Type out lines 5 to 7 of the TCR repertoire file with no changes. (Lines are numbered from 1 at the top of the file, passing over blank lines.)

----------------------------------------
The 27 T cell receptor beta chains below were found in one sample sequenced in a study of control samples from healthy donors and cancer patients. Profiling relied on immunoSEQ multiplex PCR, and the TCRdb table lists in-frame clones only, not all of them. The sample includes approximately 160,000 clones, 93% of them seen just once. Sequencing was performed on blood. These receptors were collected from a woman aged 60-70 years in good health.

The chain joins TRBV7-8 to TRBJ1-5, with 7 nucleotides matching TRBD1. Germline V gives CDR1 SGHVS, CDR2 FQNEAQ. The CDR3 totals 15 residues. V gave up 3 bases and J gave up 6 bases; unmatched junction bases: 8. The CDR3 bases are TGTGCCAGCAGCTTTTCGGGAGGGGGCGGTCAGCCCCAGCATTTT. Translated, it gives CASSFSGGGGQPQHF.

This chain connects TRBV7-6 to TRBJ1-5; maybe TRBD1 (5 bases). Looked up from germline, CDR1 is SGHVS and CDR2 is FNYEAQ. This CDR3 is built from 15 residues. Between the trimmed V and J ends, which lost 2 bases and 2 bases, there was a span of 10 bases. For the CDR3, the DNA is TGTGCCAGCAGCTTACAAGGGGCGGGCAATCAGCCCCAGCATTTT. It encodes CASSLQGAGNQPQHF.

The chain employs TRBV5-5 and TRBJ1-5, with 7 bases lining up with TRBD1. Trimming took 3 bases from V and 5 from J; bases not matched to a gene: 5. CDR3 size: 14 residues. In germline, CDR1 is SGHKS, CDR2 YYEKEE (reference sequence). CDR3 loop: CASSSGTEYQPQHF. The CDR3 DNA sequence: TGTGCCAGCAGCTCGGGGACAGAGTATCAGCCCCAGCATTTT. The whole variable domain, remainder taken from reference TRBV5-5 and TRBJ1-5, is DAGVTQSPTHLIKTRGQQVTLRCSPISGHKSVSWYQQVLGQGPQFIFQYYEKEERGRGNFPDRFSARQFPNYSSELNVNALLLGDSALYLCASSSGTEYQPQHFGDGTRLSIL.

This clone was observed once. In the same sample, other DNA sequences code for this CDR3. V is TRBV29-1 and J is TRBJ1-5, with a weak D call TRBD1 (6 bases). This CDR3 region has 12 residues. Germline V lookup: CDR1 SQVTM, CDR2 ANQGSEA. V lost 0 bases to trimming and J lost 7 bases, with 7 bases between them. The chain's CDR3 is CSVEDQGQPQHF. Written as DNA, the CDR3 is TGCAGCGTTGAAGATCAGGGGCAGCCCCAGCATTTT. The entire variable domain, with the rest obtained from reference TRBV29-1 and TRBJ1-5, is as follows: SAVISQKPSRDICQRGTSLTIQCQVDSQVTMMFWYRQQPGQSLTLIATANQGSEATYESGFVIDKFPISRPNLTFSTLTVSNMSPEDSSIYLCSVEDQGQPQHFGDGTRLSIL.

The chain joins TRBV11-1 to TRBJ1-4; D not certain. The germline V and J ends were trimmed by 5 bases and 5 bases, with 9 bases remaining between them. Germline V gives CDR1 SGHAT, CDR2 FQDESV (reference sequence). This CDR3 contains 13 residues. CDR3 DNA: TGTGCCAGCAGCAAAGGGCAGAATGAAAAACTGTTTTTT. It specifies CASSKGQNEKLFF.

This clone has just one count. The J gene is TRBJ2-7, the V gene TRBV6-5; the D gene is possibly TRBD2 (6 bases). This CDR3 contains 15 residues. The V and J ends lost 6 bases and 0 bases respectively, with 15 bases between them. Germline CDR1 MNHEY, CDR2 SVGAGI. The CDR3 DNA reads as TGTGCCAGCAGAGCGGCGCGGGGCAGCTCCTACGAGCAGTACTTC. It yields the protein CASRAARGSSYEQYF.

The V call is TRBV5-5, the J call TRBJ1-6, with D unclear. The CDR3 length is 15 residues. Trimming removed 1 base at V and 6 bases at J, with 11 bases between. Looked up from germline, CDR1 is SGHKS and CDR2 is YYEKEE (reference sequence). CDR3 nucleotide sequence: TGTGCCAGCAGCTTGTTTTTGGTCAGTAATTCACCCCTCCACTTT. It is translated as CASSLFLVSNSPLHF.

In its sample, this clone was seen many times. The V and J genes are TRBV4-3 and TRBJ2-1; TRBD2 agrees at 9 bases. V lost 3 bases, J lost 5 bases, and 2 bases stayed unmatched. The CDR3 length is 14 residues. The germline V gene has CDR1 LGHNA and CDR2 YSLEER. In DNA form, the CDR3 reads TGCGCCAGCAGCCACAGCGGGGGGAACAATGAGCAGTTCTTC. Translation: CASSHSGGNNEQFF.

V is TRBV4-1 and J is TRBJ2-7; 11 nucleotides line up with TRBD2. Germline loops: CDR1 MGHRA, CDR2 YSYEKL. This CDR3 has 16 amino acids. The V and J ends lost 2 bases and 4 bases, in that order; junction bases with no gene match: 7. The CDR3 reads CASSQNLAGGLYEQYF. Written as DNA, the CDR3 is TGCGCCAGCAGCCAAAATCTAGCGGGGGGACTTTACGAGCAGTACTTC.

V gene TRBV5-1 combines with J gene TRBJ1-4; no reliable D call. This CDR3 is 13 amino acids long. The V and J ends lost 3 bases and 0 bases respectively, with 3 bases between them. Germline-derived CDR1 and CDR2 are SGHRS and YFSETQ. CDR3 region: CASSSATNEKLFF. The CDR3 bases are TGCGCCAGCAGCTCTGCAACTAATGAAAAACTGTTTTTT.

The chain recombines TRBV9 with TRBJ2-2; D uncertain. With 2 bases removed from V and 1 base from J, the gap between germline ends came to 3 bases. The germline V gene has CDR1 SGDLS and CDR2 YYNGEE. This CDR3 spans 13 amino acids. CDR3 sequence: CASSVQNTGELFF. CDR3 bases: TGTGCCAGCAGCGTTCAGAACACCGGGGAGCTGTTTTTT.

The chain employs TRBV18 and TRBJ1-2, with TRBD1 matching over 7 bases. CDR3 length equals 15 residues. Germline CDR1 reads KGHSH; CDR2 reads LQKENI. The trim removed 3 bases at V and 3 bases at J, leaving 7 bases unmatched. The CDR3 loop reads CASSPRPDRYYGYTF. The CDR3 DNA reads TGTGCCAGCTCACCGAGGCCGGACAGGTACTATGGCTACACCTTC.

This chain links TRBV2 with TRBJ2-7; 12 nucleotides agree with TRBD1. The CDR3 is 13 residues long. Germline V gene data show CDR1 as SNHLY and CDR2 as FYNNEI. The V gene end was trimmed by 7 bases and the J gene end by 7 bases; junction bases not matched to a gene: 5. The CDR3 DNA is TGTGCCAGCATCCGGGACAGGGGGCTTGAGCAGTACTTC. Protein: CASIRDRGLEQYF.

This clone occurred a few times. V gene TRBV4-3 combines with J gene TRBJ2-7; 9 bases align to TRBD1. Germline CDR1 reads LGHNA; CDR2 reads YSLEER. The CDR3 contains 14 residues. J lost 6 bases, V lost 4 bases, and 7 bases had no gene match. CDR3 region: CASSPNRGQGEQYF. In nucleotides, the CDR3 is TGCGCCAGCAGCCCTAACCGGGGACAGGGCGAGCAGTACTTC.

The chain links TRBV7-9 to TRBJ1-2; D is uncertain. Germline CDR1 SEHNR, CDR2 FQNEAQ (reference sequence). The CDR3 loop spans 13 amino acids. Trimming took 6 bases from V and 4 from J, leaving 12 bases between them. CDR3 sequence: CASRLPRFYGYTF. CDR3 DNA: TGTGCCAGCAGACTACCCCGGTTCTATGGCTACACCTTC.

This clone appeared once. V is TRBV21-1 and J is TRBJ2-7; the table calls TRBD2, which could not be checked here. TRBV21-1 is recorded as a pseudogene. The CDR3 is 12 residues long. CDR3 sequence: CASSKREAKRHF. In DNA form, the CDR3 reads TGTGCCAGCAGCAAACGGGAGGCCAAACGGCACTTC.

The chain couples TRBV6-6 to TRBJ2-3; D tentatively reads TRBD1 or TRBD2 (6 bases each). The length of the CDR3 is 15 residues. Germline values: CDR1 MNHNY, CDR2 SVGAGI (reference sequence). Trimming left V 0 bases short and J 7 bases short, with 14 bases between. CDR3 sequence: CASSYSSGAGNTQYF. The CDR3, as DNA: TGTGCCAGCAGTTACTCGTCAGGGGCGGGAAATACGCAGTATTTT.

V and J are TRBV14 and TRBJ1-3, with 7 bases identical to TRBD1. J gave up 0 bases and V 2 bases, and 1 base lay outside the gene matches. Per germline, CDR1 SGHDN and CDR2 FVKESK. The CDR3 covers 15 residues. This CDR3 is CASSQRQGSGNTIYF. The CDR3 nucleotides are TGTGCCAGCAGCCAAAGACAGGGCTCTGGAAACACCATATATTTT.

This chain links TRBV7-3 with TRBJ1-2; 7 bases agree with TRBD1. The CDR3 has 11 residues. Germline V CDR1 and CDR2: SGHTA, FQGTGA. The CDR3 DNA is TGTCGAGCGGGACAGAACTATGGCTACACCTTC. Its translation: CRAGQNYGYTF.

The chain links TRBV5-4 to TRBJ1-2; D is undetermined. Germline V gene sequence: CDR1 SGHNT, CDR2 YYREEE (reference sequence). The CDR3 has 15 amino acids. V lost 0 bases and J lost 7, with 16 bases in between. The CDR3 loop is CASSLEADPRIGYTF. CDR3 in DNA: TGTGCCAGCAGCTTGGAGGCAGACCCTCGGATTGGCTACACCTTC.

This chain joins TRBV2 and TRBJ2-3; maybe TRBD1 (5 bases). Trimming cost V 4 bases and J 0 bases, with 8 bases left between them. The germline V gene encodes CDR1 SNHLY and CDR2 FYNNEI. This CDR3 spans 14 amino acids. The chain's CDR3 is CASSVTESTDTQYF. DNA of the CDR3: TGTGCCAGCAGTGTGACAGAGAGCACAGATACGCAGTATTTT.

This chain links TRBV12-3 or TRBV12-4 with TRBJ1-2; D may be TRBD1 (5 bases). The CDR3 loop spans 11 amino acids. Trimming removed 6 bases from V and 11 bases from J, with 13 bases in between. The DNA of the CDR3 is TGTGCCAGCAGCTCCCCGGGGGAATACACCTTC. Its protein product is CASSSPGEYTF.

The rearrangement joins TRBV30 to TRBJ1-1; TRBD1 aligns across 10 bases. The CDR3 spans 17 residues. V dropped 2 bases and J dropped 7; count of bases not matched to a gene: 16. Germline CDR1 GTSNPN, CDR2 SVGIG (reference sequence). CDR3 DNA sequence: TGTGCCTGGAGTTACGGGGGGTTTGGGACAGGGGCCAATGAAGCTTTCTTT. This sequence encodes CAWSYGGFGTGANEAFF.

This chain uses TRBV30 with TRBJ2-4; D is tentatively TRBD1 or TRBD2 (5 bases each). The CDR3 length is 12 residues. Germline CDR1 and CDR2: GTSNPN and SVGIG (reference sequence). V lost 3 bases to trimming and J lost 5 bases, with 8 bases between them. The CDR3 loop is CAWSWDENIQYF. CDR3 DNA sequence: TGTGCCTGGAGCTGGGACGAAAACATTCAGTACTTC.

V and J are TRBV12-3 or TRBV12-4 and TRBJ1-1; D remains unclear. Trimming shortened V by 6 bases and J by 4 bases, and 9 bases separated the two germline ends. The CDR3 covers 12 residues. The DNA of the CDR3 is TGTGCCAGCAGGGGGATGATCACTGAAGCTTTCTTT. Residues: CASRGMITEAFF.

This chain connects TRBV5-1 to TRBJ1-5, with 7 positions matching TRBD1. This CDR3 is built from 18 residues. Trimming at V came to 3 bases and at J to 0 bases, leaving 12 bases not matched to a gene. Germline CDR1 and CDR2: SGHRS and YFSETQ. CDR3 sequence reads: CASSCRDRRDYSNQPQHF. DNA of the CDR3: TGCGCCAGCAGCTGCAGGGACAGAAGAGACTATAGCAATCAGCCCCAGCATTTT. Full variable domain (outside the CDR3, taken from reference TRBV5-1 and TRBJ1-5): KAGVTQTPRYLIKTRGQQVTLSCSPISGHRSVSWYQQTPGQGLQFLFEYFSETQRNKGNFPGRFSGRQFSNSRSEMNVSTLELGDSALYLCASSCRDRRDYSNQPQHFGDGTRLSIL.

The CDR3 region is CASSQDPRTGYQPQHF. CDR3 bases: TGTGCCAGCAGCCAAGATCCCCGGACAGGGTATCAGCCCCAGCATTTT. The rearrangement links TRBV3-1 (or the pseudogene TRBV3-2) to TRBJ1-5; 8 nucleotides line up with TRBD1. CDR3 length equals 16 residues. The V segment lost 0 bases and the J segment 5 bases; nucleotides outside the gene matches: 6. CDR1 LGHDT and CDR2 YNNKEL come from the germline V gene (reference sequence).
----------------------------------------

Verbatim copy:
This clone was observed once. In the same sample, other DNA sequences code for this CDR3. V is TRBV29-1 and J is TRBJ1-5, with a weak D call TRBD1 (6 bases). This CDR3 region has 12 residues. Germline V lookup: CDR1 SQVTM, CDR2 ANQGSEA. V lost 0 bases to trimming and J lost 7 bases, with 7 bases between them. The chain's CDR3 is CSVEDQGQPQHF. Written as DNA, the CDR3 is TGCAGCGTTGAAGATCAGGGGCAGCCCCAGCATTTT. The entire variable domain, with the rest obtained from reference TRBV29-1 and TRBJ1-5, is as follows: SAVISQKPSRDICQRGTSLTIQCQVDSQVTMMFWYRQQPGQSLTLIATANQGSEATYESGFVIDKFPISRPNLTFSTLTVSNMSPEDSSIYLCSVEDQGQPQHFGDGTRLSIL.

The chain joins TRBV11-1 to TRBJ1-4; D not certain. The germline V and J ends were trimmed by 5 bases and 5 bases, with 9 bases remaining between them. Germline V gives CDR1 SGHAT, CDR2 FQDESV (reference sequence). This CDR3 contains 13 residues. CDR3 DNA: TGTGCCAGCAGCAAAGGGCAGAATGAAAAACTGTTTTTT. It specifies CASSKGQNEKLFF.

This clone has just one count. The J gene is TRBJ2-7, the V gene TRBV6-5; the D gene is possibly TRBD2 (6 bases). This CDR3 contains 15 residues. The V and J ends lost 6 bases and 0 bases respectively, with 15 bases between them. Germline CDR1 MNHEY, CDR2 SVGAGI. The CDR3 DNA reads as TGTGCCAGCAGAGCGGCGCGGGGCAGCTCCTACGAGCAGTACTTC. It yields the protein CASRAARGSSYEQYF.